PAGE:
- Don’t adopt a “zero tolerance” policy
Many head teachers think that by implementing a hard-line and zero-tolerance approach, standards will improve.
Myth: a get tough approach is the way to steady the ship.
Reality: in the short-term there can be positive impact but in some cases this grotesquely back-fires with some students revolting and evening rioting leading to deeper problems.
The Centre recommends that that what we need to create is an “all through” school so that pupils begin at 5 years and stay until they leave at 16 or 18 years.
“In this way, school leaders can create the right culture early on and ensure that poor behaviors never develop. It also makes teaching at secondary school level (age 11 up) much easier, as you don’t have to integrate older students with different views about standards.”
Consistency is king and an all-through school-wide culture can ensure that bad behaviours don’t start early or get confused with transfer and transition to secondary.
- Don’t use a super head
Parachute at the ready? Many academies parachute some sort of SAS surgical super head from a successful school which can produce short-term positive impact.
Myth: super heads can wave a magic wand.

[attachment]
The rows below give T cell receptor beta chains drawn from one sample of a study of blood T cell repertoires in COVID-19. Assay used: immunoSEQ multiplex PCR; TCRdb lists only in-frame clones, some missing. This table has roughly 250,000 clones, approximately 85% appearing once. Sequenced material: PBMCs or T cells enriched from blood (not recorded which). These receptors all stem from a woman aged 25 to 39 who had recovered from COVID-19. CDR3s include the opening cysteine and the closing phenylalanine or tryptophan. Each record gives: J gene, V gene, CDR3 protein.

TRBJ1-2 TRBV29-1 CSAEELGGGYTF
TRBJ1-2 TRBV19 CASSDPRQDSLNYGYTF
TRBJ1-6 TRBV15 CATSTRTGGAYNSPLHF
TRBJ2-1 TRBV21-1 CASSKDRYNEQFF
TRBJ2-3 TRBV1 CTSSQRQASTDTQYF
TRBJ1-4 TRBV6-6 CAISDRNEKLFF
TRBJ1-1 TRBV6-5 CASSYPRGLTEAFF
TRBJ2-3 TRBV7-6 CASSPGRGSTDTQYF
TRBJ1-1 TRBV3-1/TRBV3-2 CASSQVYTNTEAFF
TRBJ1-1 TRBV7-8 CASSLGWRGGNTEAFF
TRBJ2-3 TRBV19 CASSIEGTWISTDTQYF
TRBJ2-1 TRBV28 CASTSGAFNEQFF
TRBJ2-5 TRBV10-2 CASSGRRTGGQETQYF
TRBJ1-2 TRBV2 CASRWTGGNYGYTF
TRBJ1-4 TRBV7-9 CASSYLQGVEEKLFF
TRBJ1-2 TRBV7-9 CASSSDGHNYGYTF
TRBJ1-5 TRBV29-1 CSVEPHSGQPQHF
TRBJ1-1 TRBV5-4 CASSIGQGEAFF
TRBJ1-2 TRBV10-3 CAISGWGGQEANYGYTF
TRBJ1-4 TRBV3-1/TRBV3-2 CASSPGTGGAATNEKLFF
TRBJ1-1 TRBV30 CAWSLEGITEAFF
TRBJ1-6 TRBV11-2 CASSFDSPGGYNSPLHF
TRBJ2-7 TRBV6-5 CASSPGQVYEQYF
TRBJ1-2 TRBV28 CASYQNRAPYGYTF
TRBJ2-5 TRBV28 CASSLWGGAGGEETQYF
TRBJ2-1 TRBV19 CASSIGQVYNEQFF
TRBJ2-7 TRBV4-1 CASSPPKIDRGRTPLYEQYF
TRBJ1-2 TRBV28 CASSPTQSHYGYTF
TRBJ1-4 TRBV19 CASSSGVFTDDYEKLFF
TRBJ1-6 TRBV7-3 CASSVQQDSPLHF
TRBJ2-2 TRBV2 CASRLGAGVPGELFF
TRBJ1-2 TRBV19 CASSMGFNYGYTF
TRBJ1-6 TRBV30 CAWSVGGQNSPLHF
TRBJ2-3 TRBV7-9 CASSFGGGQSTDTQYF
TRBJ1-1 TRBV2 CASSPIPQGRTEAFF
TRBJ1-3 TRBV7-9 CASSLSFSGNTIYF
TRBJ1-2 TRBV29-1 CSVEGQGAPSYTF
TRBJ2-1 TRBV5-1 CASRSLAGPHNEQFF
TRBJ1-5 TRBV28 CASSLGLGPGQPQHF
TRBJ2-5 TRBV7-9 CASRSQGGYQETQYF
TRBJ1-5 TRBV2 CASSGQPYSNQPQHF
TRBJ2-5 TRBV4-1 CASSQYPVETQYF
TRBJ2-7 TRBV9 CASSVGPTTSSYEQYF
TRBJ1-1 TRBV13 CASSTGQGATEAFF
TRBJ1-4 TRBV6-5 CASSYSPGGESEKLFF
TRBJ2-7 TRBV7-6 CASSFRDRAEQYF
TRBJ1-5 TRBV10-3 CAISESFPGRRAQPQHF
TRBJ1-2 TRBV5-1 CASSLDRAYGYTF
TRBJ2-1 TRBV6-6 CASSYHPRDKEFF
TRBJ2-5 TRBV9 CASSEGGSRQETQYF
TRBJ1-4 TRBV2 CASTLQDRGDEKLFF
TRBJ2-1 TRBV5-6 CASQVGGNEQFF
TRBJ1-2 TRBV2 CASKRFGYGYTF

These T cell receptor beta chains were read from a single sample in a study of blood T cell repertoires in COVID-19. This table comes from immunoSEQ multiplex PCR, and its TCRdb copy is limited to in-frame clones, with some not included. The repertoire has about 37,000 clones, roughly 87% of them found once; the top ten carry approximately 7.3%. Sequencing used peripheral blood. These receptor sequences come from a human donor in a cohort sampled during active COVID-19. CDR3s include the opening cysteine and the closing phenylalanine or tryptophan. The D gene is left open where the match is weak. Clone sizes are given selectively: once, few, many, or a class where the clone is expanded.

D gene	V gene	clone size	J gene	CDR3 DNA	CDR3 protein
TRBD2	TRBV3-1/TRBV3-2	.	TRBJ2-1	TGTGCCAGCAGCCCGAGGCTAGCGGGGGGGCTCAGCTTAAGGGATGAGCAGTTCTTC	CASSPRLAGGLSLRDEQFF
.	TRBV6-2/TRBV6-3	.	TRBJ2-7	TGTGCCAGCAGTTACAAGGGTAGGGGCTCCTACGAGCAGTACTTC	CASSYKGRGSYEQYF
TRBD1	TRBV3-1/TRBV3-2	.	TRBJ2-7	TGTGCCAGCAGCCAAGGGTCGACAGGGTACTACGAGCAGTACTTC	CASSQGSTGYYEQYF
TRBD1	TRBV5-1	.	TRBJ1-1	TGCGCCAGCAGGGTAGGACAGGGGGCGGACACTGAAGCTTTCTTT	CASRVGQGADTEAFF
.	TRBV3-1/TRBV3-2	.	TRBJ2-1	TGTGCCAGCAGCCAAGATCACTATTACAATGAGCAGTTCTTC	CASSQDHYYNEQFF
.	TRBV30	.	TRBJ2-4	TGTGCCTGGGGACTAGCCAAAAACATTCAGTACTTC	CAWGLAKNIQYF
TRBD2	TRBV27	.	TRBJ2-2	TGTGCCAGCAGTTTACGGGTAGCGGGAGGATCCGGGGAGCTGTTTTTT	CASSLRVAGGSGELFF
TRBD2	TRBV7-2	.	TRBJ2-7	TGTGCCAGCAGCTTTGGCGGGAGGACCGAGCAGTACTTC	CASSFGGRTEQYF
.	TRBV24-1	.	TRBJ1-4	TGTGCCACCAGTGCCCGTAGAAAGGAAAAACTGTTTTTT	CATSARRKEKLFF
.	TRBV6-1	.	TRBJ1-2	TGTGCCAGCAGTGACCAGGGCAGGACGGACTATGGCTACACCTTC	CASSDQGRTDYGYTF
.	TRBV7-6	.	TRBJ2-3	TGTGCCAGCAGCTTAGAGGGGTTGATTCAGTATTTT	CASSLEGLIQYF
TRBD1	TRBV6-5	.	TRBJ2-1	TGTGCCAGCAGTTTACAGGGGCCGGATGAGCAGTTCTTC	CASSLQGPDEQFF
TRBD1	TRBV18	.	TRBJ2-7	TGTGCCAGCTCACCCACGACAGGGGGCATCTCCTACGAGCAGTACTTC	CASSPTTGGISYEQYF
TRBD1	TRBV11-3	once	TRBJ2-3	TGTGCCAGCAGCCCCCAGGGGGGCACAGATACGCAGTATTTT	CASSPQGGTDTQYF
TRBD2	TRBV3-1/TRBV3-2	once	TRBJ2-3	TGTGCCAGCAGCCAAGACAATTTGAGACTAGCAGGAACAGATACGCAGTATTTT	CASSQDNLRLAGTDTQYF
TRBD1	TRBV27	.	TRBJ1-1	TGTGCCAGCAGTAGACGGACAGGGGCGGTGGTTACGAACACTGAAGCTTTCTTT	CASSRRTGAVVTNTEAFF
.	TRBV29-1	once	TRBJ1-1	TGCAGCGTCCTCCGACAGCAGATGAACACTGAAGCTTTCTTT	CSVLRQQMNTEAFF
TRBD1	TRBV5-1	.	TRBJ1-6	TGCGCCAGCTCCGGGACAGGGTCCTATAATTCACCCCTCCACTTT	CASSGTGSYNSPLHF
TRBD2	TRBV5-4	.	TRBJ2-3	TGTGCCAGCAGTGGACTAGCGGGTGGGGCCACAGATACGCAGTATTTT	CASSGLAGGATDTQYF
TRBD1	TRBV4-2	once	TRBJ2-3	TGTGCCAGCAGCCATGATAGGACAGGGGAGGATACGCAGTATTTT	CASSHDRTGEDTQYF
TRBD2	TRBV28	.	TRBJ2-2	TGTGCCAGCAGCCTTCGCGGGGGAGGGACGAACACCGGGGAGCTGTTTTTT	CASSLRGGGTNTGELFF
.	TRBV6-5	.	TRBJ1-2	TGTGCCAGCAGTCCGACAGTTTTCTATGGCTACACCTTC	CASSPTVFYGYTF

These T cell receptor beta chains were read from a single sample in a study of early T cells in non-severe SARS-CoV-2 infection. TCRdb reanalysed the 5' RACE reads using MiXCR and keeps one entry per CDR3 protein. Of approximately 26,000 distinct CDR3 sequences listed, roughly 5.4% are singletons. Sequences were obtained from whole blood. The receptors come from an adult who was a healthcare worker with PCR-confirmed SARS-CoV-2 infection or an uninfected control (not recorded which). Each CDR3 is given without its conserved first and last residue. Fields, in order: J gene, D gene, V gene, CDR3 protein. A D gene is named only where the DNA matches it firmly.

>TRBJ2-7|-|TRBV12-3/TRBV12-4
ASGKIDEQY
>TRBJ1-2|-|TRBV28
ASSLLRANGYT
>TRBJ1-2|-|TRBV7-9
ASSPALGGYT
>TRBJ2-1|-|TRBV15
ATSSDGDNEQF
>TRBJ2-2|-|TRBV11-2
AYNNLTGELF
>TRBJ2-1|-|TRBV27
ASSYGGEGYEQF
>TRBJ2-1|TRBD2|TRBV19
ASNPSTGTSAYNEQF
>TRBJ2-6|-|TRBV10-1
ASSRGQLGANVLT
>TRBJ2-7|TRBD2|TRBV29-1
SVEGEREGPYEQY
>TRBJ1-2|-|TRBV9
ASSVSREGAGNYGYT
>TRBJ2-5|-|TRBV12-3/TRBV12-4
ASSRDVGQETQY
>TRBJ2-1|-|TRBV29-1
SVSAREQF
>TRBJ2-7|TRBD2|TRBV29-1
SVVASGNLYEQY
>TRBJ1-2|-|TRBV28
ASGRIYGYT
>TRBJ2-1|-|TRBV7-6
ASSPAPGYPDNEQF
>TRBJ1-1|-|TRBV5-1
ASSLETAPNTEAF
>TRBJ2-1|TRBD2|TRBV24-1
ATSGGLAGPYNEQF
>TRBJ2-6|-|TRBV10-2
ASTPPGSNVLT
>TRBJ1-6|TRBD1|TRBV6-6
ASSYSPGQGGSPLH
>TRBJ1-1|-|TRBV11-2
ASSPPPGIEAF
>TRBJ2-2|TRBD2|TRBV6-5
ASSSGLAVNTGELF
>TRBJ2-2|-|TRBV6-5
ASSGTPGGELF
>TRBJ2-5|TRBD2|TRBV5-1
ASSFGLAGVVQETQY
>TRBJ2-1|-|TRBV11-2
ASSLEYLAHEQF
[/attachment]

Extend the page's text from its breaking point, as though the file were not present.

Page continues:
Reality: super heads don’t really exist. Yes, a competent leader might make waves by diverting resources but in terms of sustainable long-term improvement generally this is rare. A school made around a single extraordinary leader never sustain their success. When Superman or Superwoman up sticks, a school can fall apart.
The so-called super head might come into a school and focus on a particular school year (Y11) and certain key subjects (English and maths) but it was found that exam results dipped in every case after the head left and then took 3 years to start improving.
The Centre suggests that all year groups require improvement and not just a quick-win to get better results.
“Although schools can improve short-term performance by cutting and reallocating resources, they will not create sustainable improvement unless they invest in all age groups and subjects.”
In a separate report, the Centre, recommend that the best type of head to take over a failing school is ‘the architect’, as this will be someone who has the most positive long-term impact on exam results:
“They are visionary, unsung heroes. Stewards, rather than leaders, who are more concerned with the legacy they leave than how things look whilst they’re there.”
An architect is someone who stops the rot, stabilises the situation and stays around to build long-term improvement.
- Don’t expect inner city schools to be more difficult.
It can be easy to assume that the inner city schools are the hardest places to turn around and are more difficult.
Myth: inner city schools are tougher to bring about change in.